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Orange County

Family of Choirboy Sues, Alleging Molestation

September 16, 2003|David Reyes | Times Staff Writer

The family of a Buena Park boy allegedly molested by a voice instructor with the Orange County-based All-American Boys Chorus has filed a $5-million lawsuit against the choir and its former employee.

The family, identified in the lawsuit only by the boy's initials, says the choir was negligent in its hiring and supervision of Roger Alan Giese, who it says intentionally caused emotional distress when he allegedly sexually battered the boy.

The plaintiffs, who filed the case in Orange County Superior Court on Wednesday, are the boy, his parents and a sibling.

Giese, 27, has been charged with four counts of lewd acts upon a child and related charges.

If convicted, he faces up to nearly 13 years in prison. He has pleaded not guilty. A jury trial is scheduled to start Oct. 27.

Criminal attorney Ron Brower said his client does not intend to accept a plea bargain. "He's taken the position that, in fact, he is not guilty," Brower said.

Usually victims and their families wait until the criminal trial is over before filing a civil lawsuit, which can be strengthened by a guilty verdict.

The family's attorney, Patricia J. Grace, did not return phone calls seeking comment.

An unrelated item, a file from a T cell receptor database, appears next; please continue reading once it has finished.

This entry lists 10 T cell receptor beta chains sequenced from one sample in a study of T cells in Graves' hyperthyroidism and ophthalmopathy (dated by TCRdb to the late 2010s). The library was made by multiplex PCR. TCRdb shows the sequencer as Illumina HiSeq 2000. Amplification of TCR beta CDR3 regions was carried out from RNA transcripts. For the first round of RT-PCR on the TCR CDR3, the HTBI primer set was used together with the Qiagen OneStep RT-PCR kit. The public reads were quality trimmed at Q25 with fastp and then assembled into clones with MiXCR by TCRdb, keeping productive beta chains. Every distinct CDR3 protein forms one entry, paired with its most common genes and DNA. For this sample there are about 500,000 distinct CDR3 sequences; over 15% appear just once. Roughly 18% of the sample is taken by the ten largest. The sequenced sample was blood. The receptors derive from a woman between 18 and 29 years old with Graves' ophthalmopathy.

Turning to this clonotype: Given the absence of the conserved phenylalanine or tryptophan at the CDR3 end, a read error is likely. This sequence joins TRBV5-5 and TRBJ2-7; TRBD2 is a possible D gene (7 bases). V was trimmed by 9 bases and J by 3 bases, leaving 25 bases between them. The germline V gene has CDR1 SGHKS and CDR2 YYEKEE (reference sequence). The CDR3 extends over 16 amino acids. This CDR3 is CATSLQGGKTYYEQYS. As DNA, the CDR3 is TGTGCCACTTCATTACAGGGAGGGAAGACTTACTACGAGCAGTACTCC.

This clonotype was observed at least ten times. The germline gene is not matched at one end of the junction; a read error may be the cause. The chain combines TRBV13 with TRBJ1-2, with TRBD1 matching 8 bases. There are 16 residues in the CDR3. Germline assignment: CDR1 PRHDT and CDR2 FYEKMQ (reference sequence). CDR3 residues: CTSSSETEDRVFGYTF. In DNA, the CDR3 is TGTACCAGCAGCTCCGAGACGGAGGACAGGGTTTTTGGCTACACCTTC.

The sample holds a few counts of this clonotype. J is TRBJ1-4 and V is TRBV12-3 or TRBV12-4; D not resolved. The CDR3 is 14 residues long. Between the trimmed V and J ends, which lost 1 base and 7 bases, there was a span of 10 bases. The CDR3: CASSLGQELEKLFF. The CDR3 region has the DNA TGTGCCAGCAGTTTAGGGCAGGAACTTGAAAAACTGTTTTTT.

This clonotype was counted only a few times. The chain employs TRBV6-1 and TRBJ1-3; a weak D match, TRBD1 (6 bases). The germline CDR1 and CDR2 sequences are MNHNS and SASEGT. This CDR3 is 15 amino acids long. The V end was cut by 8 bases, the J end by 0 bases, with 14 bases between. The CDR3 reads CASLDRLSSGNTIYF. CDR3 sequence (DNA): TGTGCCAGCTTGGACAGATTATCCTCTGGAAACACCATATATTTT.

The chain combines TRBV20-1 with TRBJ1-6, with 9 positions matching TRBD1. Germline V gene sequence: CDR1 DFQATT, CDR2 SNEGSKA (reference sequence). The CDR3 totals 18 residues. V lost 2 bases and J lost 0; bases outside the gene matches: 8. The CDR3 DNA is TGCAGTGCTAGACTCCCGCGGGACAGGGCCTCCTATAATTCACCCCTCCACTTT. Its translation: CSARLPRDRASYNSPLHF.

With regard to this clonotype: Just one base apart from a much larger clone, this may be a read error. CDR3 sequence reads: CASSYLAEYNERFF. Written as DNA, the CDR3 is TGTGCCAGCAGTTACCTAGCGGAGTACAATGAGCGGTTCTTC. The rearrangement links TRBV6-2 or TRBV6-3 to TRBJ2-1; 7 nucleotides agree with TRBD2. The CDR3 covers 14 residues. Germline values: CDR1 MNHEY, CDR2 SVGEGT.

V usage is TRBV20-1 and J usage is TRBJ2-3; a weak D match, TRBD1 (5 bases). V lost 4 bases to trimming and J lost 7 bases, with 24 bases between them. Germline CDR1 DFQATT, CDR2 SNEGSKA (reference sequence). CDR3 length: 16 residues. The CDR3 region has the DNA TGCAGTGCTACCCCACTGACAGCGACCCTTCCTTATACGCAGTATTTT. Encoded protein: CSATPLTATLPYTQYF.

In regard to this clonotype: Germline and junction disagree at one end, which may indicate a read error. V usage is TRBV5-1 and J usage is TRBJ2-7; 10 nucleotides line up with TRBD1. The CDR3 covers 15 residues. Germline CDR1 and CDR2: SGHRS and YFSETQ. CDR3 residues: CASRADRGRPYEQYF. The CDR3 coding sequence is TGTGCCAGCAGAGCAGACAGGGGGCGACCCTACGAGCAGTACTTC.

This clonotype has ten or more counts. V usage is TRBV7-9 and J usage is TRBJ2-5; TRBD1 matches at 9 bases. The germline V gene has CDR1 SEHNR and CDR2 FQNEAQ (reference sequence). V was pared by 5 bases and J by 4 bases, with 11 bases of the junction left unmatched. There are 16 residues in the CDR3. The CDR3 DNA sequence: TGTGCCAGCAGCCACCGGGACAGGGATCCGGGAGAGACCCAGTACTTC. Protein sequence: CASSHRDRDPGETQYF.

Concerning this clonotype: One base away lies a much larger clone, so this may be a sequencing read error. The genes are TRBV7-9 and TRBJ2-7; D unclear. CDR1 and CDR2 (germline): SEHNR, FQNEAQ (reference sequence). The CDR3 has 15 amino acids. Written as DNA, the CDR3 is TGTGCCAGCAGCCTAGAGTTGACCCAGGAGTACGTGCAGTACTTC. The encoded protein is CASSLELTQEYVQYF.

Giese, an Irvine businessman, is accused in both the criminal complaint and civil suit of molesting the boy from May 1998 -- when he was 13 -- to May 2002.

According to the lawsuit, Giese has had a longtime association with the boys' choir, having begun a singing career as a boy alto. In 1993, he was hired as director of communication and then as a voice instructor.

He eventually was promoted to assistant choir director.

Giese resigned from the chorus a year ago because he didn't want anyone connected to the organization to feel uncomfortable while he fought to clear himself of the criminal charges, his attorney said.

Anthony Manrique, executive director of the All-American Boys Chorus, could not be reached for comment.

The lawsuit alleges that Giese used ploys that encouraged intimacy with the boy while he gave him private singing lessons.

The lessons occurred at the boy's home, according to the criminal court record.

The boy later told police he believed Giese stopped molesting him because he had stopped believing Giese's stories, court records show.

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